What's the best way to invest $1,000?

< Back to all articles

This article was originally published December 2018 and has been updated.

While finding yourself with an extra $1,000 isn’t quite enough to entertain thoughts of early retirement or quitting your job to pursue your ultimate dream of breeding mini-cows on a farm in Belize (or something like that), $1,000 is enough to make a difference in your finances—as long as you use it wisely.

Since it’s the season for fiscal year-end bonuses, tax returns, and whatever else might be coming your way, we sat down with Brandon Croken, Financial Service Specialist at East Coast Credit Union to talk about the best way to ensure an extra influx of cash is put to its best use.

Pay off high-interest debt.

The first thing Brandon recommends? Put any extra money toward paying off any high-interest debt you might have.

“If a member has any high-interest debt like a credit card, line of credit—anything with an interest rate in the 10–19 per cent range—it’s probably best to pay that down first,” he recommends. “If you invest that same amount, you’re just not going to get the same returns.”

No debt? Good for you! But what about your emergency/rainy day fund?

Save it.

“If you don’t have anything set aside in case your car breaks down, you need to replace an appliance, or in case of an unexpected emergency, having some accessible cash would be the next thing I would suggest,” says Brandon.

By having some cash set aside for emergency expenses, you can potentially avoid some of that higher-interest debt if you find yourself in a jam.

It’s recommended to have three months living expenses saved in case of emergency, but even having a little bit tucked aside can go a long way.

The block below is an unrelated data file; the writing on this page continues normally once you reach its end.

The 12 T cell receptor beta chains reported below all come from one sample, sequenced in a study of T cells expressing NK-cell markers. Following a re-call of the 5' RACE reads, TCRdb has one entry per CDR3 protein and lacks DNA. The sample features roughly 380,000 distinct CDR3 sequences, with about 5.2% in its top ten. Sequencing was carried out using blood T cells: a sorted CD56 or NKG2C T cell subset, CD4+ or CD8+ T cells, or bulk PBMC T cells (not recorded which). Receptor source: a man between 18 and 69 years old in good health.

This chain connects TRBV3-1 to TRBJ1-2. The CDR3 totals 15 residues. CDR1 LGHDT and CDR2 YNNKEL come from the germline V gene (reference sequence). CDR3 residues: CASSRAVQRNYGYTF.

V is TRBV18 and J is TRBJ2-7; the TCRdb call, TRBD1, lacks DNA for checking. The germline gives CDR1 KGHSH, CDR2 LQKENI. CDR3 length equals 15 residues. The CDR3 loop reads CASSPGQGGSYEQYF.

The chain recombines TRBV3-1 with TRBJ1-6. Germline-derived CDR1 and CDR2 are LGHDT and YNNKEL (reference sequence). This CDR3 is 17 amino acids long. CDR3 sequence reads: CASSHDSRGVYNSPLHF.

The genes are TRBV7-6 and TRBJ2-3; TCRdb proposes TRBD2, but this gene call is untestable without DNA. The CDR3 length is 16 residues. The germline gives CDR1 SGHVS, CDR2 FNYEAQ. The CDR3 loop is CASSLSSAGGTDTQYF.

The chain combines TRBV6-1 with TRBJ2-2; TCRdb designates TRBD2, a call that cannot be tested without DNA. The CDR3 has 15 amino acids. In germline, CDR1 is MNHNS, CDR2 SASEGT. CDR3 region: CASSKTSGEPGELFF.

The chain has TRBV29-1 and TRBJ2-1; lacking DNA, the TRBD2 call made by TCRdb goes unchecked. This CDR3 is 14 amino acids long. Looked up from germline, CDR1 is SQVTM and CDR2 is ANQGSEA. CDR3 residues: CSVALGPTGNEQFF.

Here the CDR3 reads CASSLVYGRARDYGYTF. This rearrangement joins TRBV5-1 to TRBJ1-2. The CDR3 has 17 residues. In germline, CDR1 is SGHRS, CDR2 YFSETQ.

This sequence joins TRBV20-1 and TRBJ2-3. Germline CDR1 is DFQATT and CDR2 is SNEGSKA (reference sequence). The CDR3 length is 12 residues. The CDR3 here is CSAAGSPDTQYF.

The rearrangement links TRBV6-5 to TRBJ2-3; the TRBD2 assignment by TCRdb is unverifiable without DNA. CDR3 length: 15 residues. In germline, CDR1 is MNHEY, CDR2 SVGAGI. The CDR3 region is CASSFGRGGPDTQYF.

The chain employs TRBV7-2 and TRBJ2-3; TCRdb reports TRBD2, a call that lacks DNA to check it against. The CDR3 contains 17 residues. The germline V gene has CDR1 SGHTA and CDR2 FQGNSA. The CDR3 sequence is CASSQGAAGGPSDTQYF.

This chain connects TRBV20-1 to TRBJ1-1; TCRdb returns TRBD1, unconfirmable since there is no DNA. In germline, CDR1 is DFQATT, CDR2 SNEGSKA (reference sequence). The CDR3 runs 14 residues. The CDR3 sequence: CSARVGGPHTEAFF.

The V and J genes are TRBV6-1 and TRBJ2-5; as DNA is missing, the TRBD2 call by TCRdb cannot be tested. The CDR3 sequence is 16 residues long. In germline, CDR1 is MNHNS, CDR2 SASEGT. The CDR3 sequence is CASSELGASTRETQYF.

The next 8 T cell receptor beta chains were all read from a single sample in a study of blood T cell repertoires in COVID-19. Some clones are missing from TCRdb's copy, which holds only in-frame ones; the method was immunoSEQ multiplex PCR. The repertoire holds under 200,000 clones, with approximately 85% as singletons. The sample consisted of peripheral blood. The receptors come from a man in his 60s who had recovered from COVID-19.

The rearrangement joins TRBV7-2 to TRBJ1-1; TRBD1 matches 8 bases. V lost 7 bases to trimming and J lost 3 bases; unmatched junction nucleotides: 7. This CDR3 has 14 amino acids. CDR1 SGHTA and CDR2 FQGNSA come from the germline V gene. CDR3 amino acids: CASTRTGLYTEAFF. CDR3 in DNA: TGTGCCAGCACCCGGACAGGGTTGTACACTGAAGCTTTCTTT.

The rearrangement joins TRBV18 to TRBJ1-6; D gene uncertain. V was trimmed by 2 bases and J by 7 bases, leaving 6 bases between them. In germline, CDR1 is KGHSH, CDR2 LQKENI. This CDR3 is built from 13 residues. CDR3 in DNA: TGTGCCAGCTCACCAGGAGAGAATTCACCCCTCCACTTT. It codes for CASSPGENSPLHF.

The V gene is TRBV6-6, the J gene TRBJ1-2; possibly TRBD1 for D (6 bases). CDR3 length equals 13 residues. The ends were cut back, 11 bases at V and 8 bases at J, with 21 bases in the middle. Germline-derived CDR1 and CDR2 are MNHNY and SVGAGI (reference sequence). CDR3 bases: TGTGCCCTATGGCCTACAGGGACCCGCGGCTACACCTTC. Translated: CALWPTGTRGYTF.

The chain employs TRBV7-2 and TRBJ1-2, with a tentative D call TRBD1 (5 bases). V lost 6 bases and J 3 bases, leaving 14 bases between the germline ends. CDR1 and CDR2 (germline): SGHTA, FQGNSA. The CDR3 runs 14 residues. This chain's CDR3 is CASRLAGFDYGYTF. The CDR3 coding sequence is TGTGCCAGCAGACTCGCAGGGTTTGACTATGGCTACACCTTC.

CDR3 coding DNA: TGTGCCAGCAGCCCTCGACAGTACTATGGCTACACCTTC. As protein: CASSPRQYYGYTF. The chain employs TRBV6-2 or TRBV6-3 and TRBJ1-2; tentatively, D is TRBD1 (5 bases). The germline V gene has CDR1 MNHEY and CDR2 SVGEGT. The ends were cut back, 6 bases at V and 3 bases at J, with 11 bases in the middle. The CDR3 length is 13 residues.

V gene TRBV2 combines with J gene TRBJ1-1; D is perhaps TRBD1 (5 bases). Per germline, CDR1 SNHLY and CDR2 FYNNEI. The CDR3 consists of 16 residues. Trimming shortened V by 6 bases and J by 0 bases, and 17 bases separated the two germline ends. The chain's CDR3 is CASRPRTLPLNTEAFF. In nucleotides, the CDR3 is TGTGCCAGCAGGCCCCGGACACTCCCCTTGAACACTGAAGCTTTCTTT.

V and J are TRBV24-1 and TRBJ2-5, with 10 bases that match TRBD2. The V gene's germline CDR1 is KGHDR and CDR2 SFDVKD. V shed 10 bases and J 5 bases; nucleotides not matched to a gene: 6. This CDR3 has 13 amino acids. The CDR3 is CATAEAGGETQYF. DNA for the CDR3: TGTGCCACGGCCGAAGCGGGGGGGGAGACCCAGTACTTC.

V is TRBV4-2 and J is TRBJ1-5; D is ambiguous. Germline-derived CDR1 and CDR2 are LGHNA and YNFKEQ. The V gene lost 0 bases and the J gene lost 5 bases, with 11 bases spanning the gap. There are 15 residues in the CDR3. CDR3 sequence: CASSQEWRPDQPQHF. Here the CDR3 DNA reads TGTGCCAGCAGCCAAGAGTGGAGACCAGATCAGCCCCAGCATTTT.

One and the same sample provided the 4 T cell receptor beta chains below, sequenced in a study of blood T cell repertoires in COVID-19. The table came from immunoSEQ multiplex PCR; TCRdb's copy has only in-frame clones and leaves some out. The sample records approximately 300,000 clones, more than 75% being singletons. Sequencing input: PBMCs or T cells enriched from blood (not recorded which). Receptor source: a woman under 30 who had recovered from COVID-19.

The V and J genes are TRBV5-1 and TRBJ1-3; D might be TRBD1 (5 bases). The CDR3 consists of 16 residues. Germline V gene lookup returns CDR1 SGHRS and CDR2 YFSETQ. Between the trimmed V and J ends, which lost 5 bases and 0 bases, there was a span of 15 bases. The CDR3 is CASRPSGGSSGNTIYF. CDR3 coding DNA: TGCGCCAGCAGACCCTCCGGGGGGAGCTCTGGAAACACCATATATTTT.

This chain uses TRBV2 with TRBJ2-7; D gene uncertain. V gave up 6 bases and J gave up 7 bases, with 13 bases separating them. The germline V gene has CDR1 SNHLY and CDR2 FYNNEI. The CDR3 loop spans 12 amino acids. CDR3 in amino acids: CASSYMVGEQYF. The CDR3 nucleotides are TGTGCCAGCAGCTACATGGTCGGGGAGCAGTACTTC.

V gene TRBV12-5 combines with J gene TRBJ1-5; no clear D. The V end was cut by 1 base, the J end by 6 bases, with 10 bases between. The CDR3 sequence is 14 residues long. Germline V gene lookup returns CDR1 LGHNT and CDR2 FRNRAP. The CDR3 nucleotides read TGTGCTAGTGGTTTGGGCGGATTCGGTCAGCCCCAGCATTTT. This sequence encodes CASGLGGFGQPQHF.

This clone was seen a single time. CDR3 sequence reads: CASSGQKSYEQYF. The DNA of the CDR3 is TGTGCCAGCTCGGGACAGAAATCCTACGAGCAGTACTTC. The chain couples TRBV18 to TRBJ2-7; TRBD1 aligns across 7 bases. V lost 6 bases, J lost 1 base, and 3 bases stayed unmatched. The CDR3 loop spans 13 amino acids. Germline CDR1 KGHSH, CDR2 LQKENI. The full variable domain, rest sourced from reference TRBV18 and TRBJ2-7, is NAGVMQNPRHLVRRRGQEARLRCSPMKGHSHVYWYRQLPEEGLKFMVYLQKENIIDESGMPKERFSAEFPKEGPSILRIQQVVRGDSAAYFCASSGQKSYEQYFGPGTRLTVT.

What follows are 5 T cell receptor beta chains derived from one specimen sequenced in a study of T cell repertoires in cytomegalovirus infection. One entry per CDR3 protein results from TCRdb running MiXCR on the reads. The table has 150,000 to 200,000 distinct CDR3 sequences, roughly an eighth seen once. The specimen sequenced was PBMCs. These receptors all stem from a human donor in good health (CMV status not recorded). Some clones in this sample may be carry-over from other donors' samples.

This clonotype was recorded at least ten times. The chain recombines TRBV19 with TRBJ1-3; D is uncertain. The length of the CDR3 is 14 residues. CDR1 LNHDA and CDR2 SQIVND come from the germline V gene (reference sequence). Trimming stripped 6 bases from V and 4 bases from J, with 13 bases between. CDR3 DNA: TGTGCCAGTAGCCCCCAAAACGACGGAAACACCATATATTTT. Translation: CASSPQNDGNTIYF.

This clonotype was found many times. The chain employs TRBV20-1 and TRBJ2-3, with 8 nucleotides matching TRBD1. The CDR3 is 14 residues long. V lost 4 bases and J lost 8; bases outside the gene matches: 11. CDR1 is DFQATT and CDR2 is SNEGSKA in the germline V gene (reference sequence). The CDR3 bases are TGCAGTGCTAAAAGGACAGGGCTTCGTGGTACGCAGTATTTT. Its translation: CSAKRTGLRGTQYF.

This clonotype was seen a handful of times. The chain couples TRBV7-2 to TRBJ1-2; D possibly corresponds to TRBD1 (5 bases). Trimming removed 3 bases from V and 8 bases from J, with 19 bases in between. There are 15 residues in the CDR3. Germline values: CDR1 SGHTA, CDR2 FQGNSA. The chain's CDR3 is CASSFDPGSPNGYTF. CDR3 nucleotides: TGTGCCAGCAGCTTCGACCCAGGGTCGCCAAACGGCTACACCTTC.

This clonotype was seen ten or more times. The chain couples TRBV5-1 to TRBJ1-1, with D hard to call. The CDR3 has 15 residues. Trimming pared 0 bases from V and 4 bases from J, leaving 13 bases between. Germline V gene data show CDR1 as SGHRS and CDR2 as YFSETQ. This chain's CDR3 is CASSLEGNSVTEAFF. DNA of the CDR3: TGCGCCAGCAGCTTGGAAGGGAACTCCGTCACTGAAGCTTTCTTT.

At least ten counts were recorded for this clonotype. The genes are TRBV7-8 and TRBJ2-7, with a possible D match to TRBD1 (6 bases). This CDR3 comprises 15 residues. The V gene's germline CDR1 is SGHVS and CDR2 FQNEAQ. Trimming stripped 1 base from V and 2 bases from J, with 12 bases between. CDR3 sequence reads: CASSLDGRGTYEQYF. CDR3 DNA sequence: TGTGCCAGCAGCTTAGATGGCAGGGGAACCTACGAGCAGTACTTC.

A tax free savings account (TFSA) could be a great place to park this money.

“A TFSA can be used for a range of investment options. It can just be a regular savings account that you can access when you need, but you won’t be taxed on the interest you earn on that account, which can be beneficial,” says Brandon.

Invest it.

If your high-interest debt is under control—and you have a healthy emergency fund—then the question becomes: What are your long-term financial goals?

It may not be top of mind, especially when there are bills to pay, but setting aside some money for retirement now can go a long way down the road. Not sure what that looks like? Our Retirement Savings Calculator can help you understand why now’s the time to start saving for the future.

RRSPs aren’t just for retirement, either. If you’re looking to save for your first home, investing a little extra in an RRSP might make the most sense—you may even be able to use the funds in your RRSP toward a down payment through the First Time Homebuyer’s Plan.

Regardless of your goals, it’s always a good idea to get the advice of a trusted financial expert, take stock of your overall financial health, and to think about where you want to be in the future.